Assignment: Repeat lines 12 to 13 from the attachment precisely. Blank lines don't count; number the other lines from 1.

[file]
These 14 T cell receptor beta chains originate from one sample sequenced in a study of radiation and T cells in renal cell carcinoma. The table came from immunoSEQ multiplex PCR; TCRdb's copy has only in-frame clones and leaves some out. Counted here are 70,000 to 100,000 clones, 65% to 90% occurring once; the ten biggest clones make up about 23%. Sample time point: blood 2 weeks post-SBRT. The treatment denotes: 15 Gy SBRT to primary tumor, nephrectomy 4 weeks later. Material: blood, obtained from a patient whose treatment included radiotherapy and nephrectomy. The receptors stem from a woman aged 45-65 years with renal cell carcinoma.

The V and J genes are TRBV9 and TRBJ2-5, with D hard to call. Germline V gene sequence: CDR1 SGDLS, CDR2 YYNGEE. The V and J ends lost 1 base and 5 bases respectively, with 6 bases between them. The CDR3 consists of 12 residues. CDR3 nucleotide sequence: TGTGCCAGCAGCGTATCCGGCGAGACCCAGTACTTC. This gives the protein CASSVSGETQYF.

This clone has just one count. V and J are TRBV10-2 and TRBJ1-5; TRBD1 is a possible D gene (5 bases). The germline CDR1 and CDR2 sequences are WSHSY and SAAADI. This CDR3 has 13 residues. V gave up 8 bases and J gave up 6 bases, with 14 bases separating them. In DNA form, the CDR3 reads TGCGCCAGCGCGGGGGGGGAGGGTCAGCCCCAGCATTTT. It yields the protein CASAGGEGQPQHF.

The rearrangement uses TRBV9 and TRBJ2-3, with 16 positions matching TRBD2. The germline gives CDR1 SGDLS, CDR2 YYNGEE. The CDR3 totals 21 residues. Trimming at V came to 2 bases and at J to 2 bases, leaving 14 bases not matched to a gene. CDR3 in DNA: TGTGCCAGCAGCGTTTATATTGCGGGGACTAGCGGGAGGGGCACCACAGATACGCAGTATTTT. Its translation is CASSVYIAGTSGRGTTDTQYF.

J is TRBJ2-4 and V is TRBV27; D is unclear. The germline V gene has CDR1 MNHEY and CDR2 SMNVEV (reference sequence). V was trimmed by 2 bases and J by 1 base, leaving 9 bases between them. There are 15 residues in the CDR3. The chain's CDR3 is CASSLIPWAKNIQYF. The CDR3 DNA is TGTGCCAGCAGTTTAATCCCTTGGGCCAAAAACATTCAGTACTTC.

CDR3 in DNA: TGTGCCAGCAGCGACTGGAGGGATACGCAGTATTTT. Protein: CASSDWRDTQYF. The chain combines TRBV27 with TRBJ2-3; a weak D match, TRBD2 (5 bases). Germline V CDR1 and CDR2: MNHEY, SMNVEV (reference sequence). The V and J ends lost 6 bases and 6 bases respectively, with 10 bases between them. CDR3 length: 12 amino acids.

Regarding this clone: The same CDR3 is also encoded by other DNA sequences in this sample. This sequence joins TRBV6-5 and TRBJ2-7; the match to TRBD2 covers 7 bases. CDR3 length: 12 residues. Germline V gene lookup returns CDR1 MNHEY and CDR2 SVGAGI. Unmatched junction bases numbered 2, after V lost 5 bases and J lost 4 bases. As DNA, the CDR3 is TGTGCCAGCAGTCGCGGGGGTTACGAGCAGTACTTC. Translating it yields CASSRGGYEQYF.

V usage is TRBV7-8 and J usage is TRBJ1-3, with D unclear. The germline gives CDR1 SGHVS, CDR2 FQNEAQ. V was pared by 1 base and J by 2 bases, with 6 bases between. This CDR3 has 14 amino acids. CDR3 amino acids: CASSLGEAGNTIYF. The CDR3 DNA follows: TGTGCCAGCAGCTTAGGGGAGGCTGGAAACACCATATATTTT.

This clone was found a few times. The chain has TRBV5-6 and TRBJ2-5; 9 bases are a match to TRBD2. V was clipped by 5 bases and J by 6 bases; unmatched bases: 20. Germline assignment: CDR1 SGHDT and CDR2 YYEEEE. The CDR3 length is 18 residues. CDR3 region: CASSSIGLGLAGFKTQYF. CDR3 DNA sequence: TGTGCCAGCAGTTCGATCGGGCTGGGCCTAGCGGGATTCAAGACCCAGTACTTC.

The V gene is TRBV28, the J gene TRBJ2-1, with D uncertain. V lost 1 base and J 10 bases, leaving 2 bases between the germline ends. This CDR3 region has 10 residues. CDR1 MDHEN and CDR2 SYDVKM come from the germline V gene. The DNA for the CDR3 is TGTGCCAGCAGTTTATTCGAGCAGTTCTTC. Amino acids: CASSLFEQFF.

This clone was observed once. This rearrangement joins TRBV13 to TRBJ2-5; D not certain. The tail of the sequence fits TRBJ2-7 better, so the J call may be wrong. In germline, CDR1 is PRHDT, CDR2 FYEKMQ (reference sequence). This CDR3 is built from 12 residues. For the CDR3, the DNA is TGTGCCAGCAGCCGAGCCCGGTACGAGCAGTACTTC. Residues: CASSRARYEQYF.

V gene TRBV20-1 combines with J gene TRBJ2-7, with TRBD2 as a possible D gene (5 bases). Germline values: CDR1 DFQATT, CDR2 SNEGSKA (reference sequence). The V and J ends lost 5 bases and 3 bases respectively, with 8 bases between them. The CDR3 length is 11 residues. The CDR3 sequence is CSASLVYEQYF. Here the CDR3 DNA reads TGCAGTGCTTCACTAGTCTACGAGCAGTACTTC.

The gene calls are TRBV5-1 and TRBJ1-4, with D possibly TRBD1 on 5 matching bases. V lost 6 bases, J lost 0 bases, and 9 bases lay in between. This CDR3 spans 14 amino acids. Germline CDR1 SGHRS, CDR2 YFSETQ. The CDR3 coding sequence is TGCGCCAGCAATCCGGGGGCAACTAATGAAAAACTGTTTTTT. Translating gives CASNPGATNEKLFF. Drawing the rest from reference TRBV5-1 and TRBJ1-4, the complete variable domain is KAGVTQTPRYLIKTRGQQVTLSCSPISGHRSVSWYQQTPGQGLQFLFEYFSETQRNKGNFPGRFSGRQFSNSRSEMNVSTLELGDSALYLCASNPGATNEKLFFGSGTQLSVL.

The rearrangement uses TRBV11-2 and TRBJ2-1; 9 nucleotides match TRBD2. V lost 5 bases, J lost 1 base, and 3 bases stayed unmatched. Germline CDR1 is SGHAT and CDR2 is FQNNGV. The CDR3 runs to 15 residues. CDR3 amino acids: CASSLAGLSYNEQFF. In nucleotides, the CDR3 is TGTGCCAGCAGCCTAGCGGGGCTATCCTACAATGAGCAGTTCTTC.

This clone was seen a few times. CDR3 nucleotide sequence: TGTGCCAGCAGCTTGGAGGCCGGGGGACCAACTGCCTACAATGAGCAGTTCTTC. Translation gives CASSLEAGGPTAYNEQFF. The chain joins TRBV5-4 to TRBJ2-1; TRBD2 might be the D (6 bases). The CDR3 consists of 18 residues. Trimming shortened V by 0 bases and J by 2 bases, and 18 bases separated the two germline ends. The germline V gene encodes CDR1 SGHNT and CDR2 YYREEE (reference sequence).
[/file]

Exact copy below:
V gene TRBV20-1 combines with J gene TRBJ2-7, with TRBD2 as a possible D gene (5 bases). Germline values: CDR1 DFQATT, CDR2 SNEGSKA (reference sequence). The V and J ends lost 5 bases and 3 bases respectively, with 8 bases between them. The CDR3 length is 11 residues. The CDR3 sequence is CSASLVYEQYF. Here the CDR3 DNA reads TGCAGTGCTTCACTAGTCTACGAGCAGTACTTC.

The gene calls are TRBV5-1 and TRBJ1-4, with D possibly TRBD1 on 5 matching bases. V lost 6 bases, J lost 0 bases, and 9 bases lay in between. This CDR3 spans 14 amino acids. Germline CDR1 SGHRS, CDR2 YFSETQ. The CDR3 coding sequence is TGCGCCAGCAATCCGGGGGCAACTAATGAAAAACTGTTTTTT. Translating gives CASNPGATNEKLFF. Drawing the rest from reference TRBV5-1 and TRBJ1-4, the complete variable domain is KAGVTQTPRYLIKTRGQQVTLSCSPISGHRSVSWYQQTPGQGLQFLFEYFSETQRNKGNFPGRFSGRQFSNSRSEMNVSTLELGDSALYLCASNPGATNEKLFFGSGTQLSVL.